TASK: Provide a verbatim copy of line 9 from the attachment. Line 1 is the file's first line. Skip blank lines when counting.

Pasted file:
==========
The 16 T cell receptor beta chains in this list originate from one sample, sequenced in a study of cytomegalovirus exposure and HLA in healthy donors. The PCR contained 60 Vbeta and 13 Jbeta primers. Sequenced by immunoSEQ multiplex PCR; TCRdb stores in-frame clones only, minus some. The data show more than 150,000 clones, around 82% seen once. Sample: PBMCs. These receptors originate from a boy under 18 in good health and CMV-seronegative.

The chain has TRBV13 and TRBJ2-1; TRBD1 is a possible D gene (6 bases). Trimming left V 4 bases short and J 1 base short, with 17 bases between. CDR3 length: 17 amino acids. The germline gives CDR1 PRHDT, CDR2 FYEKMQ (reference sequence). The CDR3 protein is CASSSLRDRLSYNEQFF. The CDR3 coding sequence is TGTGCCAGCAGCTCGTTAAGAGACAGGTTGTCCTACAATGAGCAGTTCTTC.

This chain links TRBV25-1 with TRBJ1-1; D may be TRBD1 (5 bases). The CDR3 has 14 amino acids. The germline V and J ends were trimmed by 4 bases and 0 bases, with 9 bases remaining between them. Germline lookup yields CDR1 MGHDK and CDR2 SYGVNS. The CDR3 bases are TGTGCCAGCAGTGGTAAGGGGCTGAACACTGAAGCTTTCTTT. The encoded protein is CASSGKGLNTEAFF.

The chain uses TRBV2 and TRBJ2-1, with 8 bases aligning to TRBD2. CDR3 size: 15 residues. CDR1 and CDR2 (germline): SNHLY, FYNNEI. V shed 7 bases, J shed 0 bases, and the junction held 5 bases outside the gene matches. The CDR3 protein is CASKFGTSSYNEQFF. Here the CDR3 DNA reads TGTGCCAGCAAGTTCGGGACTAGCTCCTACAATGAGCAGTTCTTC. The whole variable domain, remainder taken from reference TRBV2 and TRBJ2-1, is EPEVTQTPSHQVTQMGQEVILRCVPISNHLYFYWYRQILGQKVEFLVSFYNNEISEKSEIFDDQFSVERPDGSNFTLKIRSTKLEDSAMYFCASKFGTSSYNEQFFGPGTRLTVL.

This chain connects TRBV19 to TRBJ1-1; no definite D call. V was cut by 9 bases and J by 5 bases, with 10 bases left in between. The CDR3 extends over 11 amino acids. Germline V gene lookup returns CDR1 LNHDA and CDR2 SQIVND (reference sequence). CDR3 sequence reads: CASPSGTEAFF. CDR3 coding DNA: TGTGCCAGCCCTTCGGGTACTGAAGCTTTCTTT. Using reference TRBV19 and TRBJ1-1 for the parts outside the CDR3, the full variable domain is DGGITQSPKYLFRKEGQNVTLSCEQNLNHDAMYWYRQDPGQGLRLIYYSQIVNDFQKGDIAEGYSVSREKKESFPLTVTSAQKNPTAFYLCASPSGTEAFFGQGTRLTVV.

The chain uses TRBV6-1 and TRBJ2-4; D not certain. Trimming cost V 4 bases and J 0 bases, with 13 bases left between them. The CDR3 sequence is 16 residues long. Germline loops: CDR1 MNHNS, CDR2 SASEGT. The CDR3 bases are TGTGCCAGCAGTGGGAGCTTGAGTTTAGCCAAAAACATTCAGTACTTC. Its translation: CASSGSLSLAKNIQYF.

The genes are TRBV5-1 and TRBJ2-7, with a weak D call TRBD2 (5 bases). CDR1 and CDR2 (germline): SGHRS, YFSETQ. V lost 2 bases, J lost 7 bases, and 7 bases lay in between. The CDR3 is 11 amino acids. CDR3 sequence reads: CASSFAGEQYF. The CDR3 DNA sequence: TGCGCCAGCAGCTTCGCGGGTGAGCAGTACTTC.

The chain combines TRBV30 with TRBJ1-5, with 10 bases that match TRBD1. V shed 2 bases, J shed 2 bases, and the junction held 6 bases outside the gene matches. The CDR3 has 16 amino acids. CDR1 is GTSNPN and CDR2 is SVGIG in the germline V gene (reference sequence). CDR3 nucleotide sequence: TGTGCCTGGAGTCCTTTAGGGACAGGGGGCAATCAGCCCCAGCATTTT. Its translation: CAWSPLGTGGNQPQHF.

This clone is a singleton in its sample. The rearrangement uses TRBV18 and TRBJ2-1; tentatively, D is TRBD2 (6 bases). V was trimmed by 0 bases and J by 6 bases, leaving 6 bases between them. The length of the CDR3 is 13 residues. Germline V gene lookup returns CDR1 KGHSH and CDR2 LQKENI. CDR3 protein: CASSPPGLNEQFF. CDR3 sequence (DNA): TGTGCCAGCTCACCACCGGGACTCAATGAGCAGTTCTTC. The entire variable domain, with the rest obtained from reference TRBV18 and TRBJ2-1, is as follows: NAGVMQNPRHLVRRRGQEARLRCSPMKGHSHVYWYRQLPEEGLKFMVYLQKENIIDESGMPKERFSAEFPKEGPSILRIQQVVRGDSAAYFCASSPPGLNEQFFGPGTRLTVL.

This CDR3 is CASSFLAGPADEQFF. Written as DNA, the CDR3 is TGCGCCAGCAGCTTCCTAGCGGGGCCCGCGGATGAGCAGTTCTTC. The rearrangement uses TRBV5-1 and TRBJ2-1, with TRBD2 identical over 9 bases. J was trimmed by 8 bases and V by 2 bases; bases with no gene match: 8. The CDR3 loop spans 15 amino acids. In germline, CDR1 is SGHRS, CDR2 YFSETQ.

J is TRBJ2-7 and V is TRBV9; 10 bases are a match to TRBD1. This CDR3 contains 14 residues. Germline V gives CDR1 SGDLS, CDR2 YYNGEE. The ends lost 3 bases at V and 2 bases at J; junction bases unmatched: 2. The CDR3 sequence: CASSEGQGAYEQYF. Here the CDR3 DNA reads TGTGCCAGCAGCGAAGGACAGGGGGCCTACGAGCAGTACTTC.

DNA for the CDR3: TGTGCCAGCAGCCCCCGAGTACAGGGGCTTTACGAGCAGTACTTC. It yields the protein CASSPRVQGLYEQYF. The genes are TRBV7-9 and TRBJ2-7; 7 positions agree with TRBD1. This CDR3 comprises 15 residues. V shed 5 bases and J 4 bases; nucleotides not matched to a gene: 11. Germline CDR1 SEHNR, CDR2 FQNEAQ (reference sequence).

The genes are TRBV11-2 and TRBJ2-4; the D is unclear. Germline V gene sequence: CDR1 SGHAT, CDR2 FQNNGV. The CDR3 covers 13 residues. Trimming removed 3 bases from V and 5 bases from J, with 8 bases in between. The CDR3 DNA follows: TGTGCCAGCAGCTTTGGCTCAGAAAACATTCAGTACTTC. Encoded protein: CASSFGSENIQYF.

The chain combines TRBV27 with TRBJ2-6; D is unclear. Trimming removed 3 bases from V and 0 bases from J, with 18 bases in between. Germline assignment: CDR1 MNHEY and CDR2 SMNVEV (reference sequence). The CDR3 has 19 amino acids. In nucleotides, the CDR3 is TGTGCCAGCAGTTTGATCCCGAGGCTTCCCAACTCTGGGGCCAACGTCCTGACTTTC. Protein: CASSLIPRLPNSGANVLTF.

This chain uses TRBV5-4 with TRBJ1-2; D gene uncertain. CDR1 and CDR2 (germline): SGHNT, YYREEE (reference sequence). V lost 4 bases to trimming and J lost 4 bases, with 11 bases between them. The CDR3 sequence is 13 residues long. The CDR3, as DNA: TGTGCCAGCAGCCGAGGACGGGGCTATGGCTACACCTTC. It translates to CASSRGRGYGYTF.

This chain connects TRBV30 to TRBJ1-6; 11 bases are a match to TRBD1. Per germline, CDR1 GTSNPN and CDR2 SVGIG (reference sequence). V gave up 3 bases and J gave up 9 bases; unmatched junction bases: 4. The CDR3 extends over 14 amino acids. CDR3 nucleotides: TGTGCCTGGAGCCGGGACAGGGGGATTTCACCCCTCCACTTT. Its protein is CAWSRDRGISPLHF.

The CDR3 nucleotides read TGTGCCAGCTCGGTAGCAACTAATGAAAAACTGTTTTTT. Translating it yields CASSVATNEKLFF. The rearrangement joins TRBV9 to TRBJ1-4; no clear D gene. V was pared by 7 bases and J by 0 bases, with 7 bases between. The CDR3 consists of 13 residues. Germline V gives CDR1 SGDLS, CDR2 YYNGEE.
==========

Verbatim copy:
This clone is a singleton in its sample. The rearrangement uses TRBV18 and TRBJ2-1; tentatively, D is TRBD2 (6 bases). V was trimmed by 0 bases and J by 6 bases, leaving 6 bases between them. The length of the CDR3 is 13 residues. Germline V gene lookup returns CDR1 KGHSH and CDR2 LQKENI. CDR3 protein: CASSPPGLNEQFF. CDR3 sequence (DNA): TGTGCCAGCTCACCACCGGGACTCAATGAGCAGTTCTTC. The entire variable domain, with the rest obtained from reference TRBV18 and TRBJ2-1, is as follows: NAGVMQNPRHLVRRRGQEARLRCSPMKGHSHVYWYRQLPEEGLKFMVYLQKENIIDESGMPKERFSAEFPKEGPSILRIQQVVRGDSAAYFCASSPPGLNEQFFGPGTRLTVL.